There’s a potentially monumental breakthrough in energy technology in the news. In a surprising development, researchers at Tennessee’s Oak Ridge National Laboratory have turned carbon dioxide, the green house gas driving climate change, into ethanol, a useful fuel and chemical compound. What’s most exciting of all, the room temperature process appears to be quick, efficient, and economical, with yields of ethanol between 63 and 70 per cent.
The researchers used a wafer adapted with nanotechnology, using otherwise ordinary materials, to catalyze the reaction, to produce pure ethanol from CO2. They originally planned to make a catalyst based on graphene, which is a very interesting material made from a single layer of carbon just one atom thick. But they ended up making, for practical reasons, a wafer studded with tiny “nano spikes” culminating in points just a few atoms wide. The tips of these spikes can concentrate an electrical charge, where the desired chemical reaction, which includes a tiny droplet of nitrogen, takes place. They originally expected to produce methanol, but their wafer yielded its even more useful chemical cousin, ethanol.
So how might this help humanity? This technology could remove extra carbon dioxide from the air, where its excessive build-up is causing climate change due to the well-documented green house effect. In addition, and even more exciting, this method could be used as a storage mechanism for a completely renewable energy system, supplying the grid with power even when the sun doesn’t shine on solar panels, and the wind doesn’t blow across wind turbines.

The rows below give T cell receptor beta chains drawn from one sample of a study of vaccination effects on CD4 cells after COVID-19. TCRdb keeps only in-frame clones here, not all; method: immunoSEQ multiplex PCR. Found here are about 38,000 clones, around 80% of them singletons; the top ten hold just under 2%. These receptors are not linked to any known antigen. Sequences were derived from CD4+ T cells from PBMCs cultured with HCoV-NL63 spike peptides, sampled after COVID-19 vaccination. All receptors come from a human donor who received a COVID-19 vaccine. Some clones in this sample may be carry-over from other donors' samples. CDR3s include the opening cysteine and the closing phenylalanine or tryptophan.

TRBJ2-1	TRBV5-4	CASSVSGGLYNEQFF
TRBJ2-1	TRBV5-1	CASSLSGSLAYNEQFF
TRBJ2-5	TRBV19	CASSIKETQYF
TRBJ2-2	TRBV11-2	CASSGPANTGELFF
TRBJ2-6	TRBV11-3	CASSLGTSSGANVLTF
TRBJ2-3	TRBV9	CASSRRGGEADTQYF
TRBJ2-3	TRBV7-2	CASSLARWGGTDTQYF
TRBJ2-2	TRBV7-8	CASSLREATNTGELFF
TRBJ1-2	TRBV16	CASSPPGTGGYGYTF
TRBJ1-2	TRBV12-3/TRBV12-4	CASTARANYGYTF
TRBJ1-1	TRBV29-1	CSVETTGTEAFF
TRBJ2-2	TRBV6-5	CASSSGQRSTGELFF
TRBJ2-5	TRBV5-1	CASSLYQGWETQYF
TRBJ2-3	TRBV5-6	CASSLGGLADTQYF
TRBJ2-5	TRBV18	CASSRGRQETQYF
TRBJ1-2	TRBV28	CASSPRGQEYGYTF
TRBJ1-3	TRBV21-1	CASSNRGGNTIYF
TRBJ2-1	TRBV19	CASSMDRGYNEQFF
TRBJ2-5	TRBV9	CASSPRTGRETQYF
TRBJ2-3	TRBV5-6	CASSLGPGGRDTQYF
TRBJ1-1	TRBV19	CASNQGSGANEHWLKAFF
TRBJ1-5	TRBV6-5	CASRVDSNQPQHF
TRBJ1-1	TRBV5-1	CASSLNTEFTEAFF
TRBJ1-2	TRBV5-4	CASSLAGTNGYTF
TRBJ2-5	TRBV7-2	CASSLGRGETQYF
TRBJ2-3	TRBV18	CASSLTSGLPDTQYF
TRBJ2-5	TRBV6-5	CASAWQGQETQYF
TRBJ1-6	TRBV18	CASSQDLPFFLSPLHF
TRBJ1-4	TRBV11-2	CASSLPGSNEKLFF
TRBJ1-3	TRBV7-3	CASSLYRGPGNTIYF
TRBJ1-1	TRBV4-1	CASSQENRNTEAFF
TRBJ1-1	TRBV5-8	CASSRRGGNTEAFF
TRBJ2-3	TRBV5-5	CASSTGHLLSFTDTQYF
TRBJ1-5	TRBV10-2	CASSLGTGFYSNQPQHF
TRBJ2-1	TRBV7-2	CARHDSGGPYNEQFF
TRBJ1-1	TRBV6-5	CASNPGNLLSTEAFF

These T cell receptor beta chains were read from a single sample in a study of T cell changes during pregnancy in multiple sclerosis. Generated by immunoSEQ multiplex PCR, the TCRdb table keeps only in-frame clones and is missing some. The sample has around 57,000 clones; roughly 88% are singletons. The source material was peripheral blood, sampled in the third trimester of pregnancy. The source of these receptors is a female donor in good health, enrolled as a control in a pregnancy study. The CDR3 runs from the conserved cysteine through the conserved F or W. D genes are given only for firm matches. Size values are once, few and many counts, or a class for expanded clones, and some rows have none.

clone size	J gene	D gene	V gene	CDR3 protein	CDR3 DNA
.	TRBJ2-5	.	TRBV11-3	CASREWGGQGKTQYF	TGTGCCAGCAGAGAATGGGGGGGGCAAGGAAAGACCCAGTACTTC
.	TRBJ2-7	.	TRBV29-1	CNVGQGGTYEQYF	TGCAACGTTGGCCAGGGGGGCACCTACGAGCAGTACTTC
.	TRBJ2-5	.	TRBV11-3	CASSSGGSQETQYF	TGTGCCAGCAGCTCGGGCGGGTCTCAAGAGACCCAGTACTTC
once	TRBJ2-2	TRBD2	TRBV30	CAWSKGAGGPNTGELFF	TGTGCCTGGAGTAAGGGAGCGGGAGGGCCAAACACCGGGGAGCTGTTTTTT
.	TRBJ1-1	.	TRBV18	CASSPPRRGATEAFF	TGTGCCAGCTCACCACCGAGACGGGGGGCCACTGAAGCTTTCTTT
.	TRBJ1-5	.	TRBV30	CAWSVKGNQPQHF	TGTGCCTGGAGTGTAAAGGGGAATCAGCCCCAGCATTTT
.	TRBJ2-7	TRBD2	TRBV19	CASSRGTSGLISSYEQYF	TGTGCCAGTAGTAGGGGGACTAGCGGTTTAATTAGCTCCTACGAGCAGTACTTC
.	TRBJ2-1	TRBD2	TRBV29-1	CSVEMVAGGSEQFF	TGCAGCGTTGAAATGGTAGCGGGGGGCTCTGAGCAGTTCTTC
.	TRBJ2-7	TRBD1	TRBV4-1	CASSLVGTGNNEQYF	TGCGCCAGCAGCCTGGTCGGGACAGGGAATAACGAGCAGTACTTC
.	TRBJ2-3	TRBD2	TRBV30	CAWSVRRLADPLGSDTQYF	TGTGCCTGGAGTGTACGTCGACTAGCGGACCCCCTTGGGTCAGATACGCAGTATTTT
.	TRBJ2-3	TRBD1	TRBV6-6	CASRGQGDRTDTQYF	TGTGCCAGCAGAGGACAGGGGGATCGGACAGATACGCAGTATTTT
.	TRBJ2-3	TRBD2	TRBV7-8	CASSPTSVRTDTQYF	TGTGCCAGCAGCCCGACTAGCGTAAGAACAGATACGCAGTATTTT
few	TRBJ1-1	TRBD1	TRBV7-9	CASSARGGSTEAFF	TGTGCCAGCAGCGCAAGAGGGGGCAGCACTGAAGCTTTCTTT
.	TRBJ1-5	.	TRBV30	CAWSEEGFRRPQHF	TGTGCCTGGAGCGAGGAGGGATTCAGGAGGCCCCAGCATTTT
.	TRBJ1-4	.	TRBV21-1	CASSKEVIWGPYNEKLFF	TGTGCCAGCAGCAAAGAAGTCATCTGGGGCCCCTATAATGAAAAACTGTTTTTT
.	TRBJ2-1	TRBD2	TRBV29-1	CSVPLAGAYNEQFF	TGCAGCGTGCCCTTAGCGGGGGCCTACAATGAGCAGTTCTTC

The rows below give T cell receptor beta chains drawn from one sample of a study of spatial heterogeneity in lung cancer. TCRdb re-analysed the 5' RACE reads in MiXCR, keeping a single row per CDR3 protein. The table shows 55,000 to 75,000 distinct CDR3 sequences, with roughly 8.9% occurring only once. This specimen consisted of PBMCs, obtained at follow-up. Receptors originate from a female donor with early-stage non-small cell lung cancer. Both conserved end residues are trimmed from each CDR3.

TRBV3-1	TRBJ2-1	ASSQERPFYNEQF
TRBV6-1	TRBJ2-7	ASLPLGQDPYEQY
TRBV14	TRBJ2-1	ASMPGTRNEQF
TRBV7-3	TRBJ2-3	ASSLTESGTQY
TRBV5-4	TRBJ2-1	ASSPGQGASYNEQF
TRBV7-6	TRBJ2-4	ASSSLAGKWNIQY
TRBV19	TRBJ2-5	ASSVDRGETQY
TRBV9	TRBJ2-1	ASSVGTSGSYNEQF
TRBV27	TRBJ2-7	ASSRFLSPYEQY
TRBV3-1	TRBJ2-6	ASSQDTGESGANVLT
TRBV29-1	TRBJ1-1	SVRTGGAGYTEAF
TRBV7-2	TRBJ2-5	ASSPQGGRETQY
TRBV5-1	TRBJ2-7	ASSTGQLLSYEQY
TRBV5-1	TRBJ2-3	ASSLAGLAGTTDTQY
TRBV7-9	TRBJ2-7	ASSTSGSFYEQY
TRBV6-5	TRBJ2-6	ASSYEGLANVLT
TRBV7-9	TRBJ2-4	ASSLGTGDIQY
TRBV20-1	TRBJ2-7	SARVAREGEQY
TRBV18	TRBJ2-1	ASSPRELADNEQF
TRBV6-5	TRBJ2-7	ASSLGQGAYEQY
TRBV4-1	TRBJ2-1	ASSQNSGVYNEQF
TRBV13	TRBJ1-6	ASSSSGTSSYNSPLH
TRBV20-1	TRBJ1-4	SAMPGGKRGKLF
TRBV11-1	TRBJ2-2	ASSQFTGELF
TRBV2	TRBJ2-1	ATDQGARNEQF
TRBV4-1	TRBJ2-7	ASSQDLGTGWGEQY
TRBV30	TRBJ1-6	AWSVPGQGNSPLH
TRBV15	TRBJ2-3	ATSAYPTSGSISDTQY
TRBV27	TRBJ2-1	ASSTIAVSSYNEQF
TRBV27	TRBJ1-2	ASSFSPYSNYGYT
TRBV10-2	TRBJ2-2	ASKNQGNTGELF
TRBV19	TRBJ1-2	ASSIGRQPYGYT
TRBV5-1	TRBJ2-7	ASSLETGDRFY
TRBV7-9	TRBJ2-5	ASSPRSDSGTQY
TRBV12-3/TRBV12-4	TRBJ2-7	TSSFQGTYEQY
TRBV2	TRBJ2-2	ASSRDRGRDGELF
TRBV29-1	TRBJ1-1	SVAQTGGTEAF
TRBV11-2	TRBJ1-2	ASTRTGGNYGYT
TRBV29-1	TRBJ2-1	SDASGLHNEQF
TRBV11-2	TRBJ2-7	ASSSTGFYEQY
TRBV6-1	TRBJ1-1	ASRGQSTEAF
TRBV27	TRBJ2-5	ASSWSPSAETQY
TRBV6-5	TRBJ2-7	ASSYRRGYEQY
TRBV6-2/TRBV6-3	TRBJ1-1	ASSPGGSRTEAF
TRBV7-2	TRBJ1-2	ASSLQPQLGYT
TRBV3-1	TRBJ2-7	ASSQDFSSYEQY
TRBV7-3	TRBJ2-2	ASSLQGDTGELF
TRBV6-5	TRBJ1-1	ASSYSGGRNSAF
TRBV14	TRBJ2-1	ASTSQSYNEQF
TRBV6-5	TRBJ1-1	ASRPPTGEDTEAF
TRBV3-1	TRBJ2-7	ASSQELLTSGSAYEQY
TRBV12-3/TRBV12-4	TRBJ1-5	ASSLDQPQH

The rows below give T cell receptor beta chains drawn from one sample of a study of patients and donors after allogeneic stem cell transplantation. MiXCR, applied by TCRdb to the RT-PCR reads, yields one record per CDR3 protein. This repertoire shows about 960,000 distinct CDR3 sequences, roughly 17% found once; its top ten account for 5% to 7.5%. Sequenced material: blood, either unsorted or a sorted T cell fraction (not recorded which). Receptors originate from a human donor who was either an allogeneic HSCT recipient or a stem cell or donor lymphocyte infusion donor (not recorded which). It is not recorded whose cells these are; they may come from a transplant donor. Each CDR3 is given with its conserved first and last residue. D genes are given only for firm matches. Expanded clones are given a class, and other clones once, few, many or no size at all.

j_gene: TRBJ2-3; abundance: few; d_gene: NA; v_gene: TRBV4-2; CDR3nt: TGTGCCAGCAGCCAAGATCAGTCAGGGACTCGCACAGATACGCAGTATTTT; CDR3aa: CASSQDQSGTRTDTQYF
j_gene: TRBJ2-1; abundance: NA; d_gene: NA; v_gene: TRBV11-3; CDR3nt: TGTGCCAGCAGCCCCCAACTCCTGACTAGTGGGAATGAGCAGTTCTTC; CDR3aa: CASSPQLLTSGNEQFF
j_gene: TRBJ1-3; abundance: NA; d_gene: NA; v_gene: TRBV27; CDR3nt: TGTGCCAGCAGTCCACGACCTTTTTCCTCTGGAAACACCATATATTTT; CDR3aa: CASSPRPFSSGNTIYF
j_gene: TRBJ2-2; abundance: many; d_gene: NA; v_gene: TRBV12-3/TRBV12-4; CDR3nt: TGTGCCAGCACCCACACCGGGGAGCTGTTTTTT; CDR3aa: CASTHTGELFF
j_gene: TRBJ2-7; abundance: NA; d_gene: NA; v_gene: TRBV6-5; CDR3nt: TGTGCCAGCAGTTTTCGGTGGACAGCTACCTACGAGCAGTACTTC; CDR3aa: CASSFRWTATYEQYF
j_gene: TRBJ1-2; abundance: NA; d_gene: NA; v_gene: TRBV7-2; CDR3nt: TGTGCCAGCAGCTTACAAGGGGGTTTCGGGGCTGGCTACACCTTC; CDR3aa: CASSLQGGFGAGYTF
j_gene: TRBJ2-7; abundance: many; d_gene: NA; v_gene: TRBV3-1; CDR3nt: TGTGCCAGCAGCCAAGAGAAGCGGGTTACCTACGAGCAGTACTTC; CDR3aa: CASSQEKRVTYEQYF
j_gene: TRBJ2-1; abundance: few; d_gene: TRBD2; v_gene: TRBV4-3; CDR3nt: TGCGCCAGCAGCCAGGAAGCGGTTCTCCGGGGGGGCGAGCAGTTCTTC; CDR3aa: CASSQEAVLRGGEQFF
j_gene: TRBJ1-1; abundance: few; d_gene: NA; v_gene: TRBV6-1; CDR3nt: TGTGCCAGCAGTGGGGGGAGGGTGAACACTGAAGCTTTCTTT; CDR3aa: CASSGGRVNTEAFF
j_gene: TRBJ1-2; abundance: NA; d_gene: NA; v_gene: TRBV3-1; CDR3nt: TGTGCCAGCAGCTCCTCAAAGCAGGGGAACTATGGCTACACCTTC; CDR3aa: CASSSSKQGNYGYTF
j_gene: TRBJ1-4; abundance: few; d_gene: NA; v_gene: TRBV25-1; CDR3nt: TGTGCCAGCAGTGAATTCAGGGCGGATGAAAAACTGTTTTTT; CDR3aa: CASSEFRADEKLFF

During up times, when there’s ample renewable energy available, the system would generate extra electricity, above and beyond the needs of the electrical grid, and use this catalytic process to create ethanol. Then during down times, like at night, or when the winds aren’t blowing, the ethanol could fuel old-fashioned generators producing electricity to dump back into the grid.
This storage issue has been a major problem with scaling up alternative energy resources, so a cheap, efficient ethanol solution would be very workable. And creating ethanol in this manner, right from existing carbon dioxide in the atmosphere, would be a carbon neutral solution, unlike burning fossil fuels, which dumps enormous quantities of new carbon dioxide into the atmosphere. And let’s not forget that the internal combustion engines used in cars and trucks can also run on ethanol, so the possibilities are wide open for inserting this method into the energy economy.
Photo: By Tony Webster from San Francisco, California (J.D. Irving Smoke Stacks) CC BY-SA 2.0, via Wikimedia Commons